|Scientific Name:||Anodonta cygnea|
|Species Authority:||(Linnaeus, 1758)|
|Red List Category & Criteria:||Least Concern ver 3.1|
|Reviewer/s:||Böhm, M. & Collen, B.|
Anodonta cygnea has been assessed as Least Concern. This species is geographically widespread throughout Europe, Russia and parts of the Middle East, occurring in a wide variety of different habitats. Whilst it is known that population abundance is currently declining on a local scale, global population trends are unknown. In parts of its European range this species has legal protection and is listed on national Red Lists, but the effectiveness of these measures is not known. Further research into species population trends, abundance and the threats impacting this species on a global scale are required if this species is to be elevated to a threat category in future.
|Range Description:||This species can be found throughout Europe as far east as Siberia (Zettler et al. 2006). However, there are no data to support species presence within Siberia (Vinarski et al. 2007). Mozley (1936) also described this species from northern Asia. It has also been recorded in Iran (Pourang et al. 2009). In Russia, it is found throughout the European part of the state (Kantor et al. 2009).|
Native:Albania; Andorra; Armenia (Armenia, Armenia); Austria; Belarus; Belgium; Bosnia and Herzegovina; Bulgaria; Croatia; Czech Republic; Denmark; Estonia; Finland; France (France (mainland)); Germany; Greece (Greece (mainland)); Hungary; Iran, Islamic Republic of; Ireland; Italy (Italy (mainland)); Kazakhstan; Luxembourg; Netherlands; Norway; Poland; Portugal (Portugal (mainland)); Romania; Russian Federation (Central European Russia, East European Russia, North European Russia, Northwest European Russia, South European Russia); Serbia (Kosovo, Serbia, Serbia); Slovakia; Slovenia; Spain (Spain (mainland)); Sweden; Switzerland; Turkey (Turkey-in-Asia, Turkey-in-Europe); Ukraine (Ukraine (main part)); United Kingdom (Great Britain); Yemen (North Yemen, South Yemen)
|Range Map:||Click here to open the map viewer and explore range.|
|Population:||Although this species is widespread and considered fairly common (Zettler et al. 2006), in Poland this species has been declining since the 1950s due to habitat degradation and pollution (Zając 2005). In Britain, river management strategy includes the dredging of rivers which can remove 20% of British subpopulations (Aldridge 2001). No detailed population trend data is known.|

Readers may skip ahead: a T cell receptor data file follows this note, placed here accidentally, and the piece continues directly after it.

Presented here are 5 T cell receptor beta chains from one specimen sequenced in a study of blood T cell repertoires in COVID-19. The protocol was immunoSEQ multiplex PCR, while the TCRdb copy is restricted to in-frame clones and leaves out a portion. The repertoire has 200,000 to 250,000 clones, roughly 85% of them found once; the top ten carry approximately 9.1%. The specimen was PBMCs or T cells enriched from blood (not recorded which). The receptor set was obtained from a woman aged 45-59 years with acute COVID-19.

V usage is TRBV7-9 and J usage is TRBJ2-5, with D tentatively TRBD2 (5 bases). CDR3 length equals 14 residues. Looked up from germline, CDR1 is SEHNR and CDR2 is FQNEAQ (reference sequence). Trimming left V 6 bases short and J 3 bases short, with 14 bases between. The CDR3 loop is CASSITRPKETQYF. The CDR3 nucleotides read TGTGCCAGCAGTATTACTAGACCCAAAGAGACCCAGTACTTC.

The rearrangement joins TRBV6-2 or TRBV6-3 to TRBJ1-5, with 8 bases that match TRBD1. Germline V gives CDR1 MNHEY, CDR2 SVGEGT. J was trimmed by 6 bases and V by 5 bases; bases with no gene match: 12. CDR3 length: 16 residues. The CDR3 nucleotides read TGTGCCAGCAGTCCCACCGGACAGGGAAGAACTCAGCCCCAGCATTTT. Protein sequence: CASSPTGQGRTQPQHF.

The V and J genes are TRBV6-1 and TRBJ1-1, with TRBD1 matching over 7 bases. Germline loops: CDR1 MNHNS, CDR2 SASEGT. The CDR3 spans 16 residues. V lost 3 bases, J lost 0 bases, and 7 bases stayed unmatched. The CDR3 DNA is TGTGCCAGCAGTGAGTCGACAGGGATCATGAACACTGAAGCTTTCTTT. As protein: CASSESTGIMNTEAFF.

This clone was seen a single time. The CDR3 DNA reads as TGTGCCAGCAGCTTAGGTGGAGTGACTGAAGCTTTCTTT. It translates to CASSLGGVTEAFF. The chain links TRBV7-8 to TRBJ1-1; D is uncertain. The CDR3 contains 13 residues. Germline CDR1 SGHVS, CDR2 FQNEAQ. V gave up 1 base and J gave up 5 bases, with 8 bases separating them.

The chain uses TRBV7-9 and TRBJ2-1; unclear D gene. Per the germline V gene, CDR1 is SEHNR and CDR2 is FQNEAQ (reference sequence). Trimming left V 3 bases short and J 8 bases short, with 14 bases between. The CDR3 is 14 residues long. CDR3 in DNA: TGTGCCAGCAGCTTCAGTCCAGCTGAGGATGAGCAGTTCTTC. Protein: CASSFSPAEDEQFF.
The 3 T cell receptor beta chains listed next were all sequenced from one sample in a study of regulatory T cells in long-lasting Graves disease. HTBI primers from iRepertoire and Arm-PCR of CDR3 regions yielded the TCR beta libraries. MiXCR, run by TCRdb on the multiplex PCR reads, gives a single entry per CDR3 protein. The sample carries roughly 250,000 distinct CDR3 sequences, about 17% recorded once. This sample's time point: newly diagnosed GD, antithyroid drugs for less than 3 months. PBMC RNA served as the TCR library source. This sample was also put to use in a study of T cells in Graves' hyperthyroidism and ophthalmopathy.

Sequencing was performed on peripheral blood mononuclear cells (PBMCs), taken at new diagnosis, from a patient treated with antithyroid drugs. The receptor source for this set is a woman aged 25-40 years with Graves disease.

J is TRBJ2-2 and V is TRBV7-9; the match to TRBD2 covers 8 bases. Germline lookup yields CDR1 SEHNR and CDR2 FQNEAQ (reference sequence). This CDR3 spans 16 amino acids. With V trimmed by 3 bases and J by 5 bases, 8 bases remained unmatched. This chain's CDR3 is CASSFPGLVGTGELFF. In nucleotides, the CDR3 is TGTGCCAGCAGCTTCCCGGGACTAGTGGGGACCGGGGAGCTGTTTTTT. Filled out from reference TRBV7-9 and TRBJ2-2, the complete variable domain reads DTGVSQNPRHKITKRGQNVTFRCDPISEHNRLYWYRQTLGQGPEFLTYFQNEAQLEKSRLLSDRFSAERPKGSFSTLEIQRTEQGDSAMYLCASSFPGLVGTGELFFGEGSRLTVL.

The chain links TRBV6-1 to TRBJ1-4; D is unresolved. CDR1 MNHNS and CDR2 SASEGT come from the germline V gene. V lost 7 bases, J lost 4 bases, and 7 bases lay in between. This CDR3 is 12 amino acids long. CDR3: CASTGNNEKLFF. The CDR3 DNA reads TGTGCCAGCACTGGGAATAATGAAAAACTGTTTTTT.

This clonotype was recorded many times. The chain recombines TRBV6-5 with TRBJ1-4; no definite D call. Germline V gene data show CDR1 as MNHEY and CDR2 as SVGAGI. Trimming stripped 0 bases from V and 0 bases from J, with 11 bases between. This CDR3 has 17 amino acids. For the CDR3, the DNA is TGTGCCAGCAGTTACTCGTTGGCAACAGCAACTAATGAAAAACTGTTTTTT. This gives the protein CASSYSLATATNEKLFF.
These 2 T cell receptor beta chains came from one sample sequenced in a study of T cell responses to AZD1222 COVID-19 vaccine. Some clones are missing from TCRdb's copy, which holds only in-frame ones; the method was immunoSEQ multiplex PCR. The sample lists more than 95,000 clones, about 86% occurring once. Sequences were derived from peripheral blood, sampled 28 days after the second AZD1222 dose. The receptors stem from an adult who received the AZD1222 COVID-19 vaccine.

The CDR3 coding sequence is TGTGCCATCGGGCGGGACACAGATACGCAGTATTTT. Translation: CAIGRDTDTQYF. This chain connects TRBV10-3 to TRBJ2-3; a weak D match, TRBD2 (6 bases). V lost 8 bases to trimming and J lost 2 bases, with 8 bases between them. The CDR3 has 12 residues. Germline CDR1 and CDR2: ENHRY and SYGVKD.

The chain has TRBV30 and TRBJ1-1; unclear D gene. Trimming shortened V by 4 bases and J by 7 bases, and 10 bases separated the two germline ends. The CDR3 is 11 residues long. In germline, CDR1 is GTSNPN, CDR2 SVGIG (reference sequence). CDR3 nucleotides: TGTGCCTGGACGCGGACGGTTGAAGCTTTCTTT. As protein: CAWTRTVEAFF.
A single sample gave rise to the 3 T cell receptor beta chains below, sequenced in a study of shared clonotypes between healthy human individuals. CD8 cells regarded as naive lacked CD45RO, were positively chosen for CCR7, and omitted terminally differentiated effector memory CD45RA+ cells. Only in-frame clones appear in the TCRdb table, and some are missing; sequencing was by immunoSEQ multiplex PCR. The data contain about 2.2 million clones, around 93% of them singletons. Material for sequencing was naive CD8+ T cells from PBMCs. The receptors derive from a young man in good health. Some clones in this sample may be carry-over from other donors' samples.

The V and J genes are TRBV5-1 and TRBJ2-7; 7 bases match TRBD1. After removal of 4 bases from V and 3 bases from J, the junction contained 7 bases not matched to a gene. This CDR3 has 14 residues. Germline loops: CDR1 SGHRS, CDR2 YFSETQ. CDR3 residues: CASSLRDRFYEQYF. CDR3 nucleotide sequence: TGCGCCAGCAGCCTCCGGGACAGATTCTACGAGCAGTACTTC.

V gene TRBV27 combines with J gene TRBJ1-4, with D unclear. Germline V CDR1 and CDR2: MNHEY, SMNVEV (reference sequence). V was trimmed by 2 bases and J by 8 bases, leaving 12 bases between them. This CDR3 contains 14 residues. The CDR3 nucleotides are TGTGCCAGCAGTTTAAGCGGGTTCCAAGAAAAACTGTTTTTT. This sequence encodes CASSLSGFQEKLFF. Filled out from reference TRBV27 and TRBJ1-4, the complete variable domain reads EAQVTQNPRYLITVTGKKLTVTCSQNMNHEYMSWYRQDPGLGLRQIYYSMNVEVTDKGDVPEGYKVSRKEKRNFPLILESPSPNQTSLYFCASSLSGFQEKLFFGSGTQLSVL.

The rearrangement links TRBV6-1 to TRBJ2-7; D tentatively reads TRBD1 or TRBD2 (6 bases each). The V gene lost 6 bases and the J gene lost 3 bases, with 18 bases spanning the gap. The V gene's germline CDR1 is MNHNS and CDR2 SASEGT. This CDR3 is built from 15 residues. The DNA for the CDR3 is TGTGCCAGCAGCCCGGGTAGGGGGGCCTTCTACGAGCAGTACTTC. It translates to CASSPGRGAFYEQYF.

|Habitat and Ecology:||This species primarily inhabits closed off and small waters such as ponds and peatlands, but can also be found occupying lakes and slow-flowing lowland rivers (Zettler et al. 2006). It is also found in canals, drainage dykes and dam reservoirs (Killeen et al. 2004). The species appears to prefer waterbodies characterised by high concentrations of dissolved oxygen (a likely consequence of the species' fast growth and large size), free from floating vegetation and with fertile bottom sediments (Zając 2002, Rosińska et al. 2008). The species is intolerant of poor enivironmental conditions, and can be used as a bioindicator of clean water (Rosińska et al. 2008). When present, it is often the only mussel species inhabiting these areas (Zettler et al. 2006).|
This species has been badly impacted by the zebra mussel Dreissena polymorpha and has suffered localised declines in areas where this species has invaded its habitats (Byrne et al. 2009). In the absence of suitable substrate, Anodonta species are known to be a preferred settlement site for zebra mussels. Heavy infestations can affect the feeding, respiration and reproduction of unionid bivalves, causing mortality and eliminating entire populations (Rosell et al. 1999). The continued range expansion of D. polymorpha into suitable habitat is likely to further impact this species' population numbers (Byrne et al. 2009).
Localised declines have been reported in Poland as a result of habitat degradation, water pollution and eutrophication (Dyduch-Falniowska 1992, cited in Mills and Reynolds 2004). The species is also threatened as a result of poaching for supply in artificial basins and garden ponds (Rosińska et al. 2008). In Britain, poor river management is a significant threat to the species: dredging occurs approximately every ten years and can remove 20% of unioid populations (Aldridge 2001).
In Poland, this species has been protected by law since 1995 and is listed as Endangered on the Polish Red List (Zając 2005). This species has special status in Germany by the BArtSchV (Anlage I) legislation (Federal Species Regulation) (Zettler et al. 2006), and is listed with a status of 2 - 'highly endangered' (Byrne et al. 2009). It is also listed on the local Red List of endangered animals of Brandenburg and of Mecklenburg-Vorpommern in Germany with a status of 3 - 'threatened' (Rosińska et al. 2008). The species is classified as Vulnerable under criterion A4ce on the Irish Red List No. 2 (Non-Marine Molluscs) (Byrne et al. 2009). It is also listed as Vulnerable on the Red List of threatened species of the Czech Republic (Farkač et al. 2005), and as Endangered on the Norwegian Red List (Byrne et al. 2009). Further research is currently needed into the species' global population to assess the impacts of the documented threat processes.
|Citation:||Vinarski, M. 2011. Anodonta cygnea. In: IUCN 2013. IUCN Red List of Threatened Species. Version 2013.2. <www.iucnredlist.org>. Downloaded on 23 April 2014.|
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